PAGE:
With each star receiving ample screen time and nuance, the film weaves together stories of various historical figures. The movie mixes nicely shot sequences of their personal lives and accomplishments with fly-on-the-wall ensemble shots that give you a sense of what it was like to be in the room with these icons.


31. Herself (2020)

Stars: Clare Dunne, Ruby Rose O’Hara, Molly McCann,

Director: Phyllida Lloyd

Writers: Clare Dunne (story by), Malcolm Campbel

In this Amazon Original film, which won the Human Rights Film Award at last year’s Dublin International Film Festival, get ready for a sob-fest that is full of both agony and beautiful redemption.

Sandra, a mother of two in Dublin who, after fleeing her abusive spouse, finds herself on the verge of homelessness, is played by Actress Clare Dunne.

Sandra is a young woman with an old soul who grew up on the streets and has since resolved to build her house DIY-style — all she needs now is some land.

It’s difficult to stay detached from Sandra’s tale as her friends and others alike pitch in to assist her to rebuild (literally).


32. Sound of Metal (2020)

Stars: Riz Ahmed, Olivia Cooke, Paul Raci

Director: Darius Marder

Writers: Darius Marder (screenplay by), Abraham Marder (screenplay by), Derek Cianfrance (story by) 

Sound of Metal doesn’t mess around, rushing right to the intense and frightening parts where Ruben (Riz Ahmed), a drummer in a heavy metal duet with his girlfriend (the wonderful Olivia Cooke), begins to lose his hearing.

The agony of a blender’s silence, the mild drip of percolating coffee, or the shushing spray of a showerhead are all gone in the film’s opening minutes, which director/screenwriter Darius Marder focuses on.

Sound of Metal isn’t about deafness; it’s a story about how we must all change and the path we must take to do so, as Ruben enters a facility to help him learn to live with his hearing loss while also avoiding a relapse into his former drug-addiction lifestyle.

It’s a wonderful motion picture about life-altering grief and forgiveness, and it shouldn’t be missed.


33. I’m Your Woman (2020)

Stars: Rachel Brosnahan, Marsha Stephanie Blake, Arinzé Kene

Director: Julia Hart

Writers: Julia Hart, Jordan Horowitz


This gritty 1970s-era crime drama, which premiered in October at this year’s virtual edition of AFI Fest, features Mrs. Maisel in a new light. In I’m Your Woman, the stunning Rachel Brosnahan donned bell bottoms and guns as Jean, the bored suburban housewife of Eddie (Bill Heck), a hustler and criminal with questionable colleagues.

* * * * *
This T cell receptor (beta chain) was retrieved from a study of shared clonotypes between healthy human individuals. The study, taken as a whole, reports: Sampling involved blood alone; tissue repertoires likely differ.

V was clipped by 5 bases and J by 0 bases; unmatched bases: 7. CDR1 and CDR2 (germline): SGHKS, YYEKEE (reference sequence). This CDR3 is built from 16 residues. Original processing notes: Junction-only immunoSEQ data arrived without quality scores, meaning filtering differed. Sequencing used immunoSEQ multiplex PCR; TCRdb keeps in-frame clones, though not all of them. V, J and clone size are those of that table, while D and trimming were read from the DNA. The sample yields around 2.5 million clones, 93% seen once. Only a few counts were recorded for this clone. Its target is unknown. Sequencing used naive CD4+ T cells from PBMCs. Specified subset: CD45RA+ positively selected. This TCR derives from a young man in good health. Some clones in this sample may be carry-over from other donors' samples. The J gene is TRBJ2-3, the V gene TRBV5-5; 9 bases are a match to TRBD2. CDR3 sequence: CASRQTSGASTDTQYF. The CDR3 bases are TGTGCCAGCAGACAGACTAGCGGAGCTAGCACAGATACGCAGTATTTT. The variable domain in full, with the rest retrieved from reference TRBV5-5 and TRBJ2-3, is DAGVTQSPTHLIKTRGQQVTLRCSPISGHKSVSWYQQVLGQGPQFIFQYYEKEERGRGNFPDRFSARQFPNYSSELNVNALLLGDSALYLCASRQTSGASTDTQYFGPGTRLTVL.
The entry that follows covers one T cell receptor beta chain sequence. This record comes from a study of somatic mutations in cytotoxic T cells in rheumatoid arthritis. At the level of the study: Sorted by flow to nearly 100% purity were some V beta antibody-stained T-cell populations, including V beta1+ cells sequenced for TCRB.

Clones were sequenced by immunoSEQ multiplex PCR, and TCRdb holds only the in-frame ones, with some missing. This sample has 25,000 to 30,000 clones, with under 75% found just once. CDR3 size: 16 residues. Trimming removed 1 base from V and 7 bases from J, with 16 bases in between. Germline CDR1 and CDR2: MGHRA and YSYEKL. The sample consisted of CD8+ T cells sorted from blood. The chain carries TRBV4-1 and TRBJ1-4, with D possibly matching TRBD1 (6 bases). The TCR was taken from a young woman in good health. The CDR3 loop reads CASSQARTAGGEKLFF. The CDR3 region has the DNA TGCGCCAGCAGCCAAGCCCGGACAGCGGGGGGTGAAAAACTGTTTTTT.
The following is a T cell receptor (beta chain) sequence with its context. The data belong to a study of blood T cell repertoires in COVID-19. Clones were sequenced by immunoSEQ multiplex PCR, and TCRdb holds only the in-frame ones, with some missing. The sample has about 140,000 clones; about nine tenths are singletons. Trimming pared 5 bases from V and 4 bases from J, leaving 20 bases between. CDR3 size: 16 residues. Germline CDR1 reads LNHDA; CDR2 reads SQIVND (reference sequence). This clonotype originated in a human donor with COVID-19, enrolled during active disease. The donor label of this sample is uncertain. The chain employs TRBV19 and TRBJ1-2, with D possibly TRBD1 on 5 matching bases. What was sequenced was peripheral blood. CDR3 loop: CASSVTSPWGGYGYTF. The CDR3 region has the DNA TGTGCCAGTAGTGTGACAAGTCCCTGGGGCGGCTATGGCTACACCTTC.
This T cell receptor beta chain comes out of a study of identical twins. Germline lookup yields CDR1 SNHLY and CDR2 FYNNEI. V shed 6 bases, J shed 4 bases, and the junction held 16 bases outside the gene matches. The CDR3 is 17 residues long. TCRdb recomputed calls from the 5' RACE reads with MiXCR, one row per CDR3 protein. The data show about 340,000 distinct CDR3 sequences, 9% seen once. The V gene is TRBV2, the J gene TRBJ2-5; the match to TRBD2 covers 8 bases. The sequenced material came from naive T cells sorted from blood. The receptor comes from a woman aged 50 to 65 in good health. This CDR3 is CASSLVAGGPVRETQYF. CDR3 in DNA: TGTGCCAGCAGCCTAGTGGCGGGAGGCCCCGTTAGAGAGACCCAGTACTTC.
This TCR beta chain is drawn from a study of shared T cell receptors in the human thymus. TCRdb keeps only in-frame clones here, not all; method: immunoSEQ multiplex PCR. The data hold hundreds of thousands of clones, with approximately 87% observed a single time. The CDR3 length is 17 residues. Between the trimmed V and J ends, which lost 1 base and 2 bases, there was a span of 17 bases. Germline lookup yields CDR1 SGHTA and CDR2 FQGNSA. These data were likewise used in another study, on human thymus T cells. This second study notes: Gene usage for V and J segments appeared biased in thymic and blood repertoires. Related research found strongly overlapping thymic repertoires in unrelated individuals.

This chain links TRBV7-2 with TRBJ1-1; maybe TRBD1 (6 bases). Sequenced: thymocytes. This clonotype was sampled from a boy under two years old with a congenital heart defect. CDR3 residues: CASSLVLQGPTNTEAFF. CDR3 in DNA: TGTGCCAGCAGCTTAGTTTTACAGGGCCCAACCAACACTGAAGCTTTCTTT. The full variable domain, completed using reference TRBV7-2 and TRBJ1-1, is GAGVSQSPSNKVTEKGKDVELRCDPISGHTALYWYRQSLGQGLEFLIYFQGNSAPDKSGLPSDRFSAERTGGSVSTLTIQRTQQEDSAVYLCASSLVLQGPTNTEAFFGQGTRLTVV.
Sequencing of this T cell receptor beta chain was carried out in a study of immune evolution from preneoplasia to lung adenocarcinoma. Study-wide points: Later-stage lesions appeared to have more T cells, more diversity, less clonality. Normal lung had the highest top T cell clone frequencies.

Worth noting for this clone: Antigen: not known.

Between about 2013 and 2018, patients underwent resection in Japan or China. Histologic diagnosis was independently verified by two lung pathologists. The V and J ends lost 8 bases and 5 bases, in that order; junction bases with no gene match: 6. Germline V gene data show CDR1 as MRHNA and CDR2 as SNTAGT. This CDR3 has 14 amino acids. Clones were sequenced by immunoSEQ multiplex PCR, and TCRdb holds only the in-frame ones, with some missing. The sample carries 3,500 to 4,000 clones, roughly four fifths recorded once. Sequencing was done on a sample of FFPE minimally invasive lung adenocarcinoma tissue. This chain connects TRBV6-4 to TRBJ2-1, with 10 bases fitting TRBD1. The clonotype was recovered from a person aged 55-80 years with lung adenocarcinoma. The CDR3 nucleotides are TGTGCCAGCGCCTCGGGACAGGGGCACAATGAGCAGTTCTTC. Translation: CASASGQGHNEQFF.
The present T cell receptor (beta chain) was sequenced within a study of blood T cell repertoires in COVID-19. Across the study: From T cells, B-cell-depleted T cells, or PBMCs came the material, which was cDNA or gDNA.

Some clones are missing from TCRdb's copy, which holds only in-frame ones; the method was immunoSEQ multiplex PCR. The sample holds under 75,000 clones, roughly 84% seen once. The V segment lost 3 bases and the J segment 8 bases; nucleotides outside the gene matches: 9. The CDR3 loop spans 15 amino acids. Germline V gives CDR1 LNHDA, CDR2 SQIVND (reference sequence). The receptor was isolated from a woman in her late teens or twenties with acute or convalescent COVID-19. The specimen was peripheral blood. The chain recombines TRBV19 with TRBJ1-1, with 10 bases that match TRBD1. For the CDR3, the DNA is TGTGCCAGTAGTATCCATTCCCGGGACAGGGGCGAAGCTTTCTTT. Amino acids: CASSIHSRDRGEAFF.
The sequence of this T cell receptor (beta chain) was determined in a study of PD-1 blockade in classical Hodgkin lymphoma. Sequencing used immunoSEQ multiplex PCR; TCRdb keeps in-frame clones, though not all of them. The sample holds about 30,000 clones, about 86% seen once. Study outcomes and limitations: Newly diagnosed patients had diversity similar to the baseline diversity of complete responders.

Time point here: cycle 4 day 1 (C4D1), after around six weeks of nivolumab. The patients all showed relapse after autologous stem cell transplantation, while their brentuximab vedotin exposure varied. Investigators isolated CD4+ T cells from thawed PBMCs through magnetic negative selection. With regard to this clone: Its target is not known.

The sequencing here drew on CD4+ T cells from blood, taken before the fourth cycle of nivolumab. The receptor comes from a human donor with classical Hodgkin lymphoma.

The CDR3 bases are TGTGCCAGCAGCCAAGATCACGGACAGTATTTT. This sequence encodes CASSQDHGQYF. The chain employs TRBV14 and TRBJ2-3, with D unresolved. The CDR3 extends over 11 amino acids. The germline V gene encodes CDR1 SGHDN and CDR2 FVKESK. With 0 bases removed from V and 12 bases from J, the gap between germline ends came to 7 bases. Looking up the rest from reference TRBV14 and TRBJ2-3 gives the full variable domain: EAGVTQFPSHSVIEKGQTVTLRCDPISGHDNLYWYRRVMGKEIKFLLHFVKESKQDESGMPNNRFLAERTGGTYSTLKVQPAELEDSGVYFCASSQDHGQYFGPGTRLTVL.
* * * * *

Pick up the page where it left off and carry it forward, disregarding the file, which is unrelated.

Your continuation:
When a stranger arrives one evening with an infant and claims that he is “our kid,” Eddie soon afterward vanishes, setting off a chain of events that make Jean terrified, perplexed, and on the run from armed henchmen.

Jean’s only break from the madness is Cal (Arinzé Kene), who escorts her and the baby to a safe house where his wife, Teri (Marsha Stephanie Blake), and father, Art (Frankie Faison), instruct her on how to live as a fugitive.

I’m Your Woman is a fantastic means to time-travel out of your daily routine. It’s dripping with ’70s flair, loud wardrobe choices, boat-sized automobiles, and a groovy Motown soundtrack, making it the ideal way to abandon yourself in the past.


34. High Life (2019)

Stars: Robert Pattinson, André Benjamin, Mia Goth

Director: Claire Denis

Writers: Claire Denis, Jean-Pol Fargeau , Geoff Cox (collaboration), Andrew Litvack (Additional Writing), Nick Laird (Additional Writing By) 


High Life is an erotic sci-fi horror film by award-winning French director Claire Denis, and it defies classification.

High Life is a difficult movie, to sum up in a few sentences, but we’ll give it a go. Dr. Dibs is the overseer of a cursed space mission that sends criminals into a black hole to collect energy. 

Dr. Dibs, the commander of a condemned space effort that transports criminals to attempt to suck energy from a black hole, is played by Juliette Binoche.

Along the way, Dibs conducts a series of sexual investigations on the criminals, resulting in their deaths. Finally, alone with his daughter, murderer Monte (Robert Pattinson) attempts to endure and thrive as they hurtle toward certain death.


35. The Farewell (2019)

Stars: Awkwafina, Zhao Shuzhen

Director / Writer : Lulu Wang


In China, this film is known as “Don’t Tell Her.” The American title of The Farewell is not quite the same as the movie’s main theme. Billi Wang is a Chinese-American writer who discovers that her grandmother, Nai Nai (Zhao Shuzhen), has terminal lung cancer in China.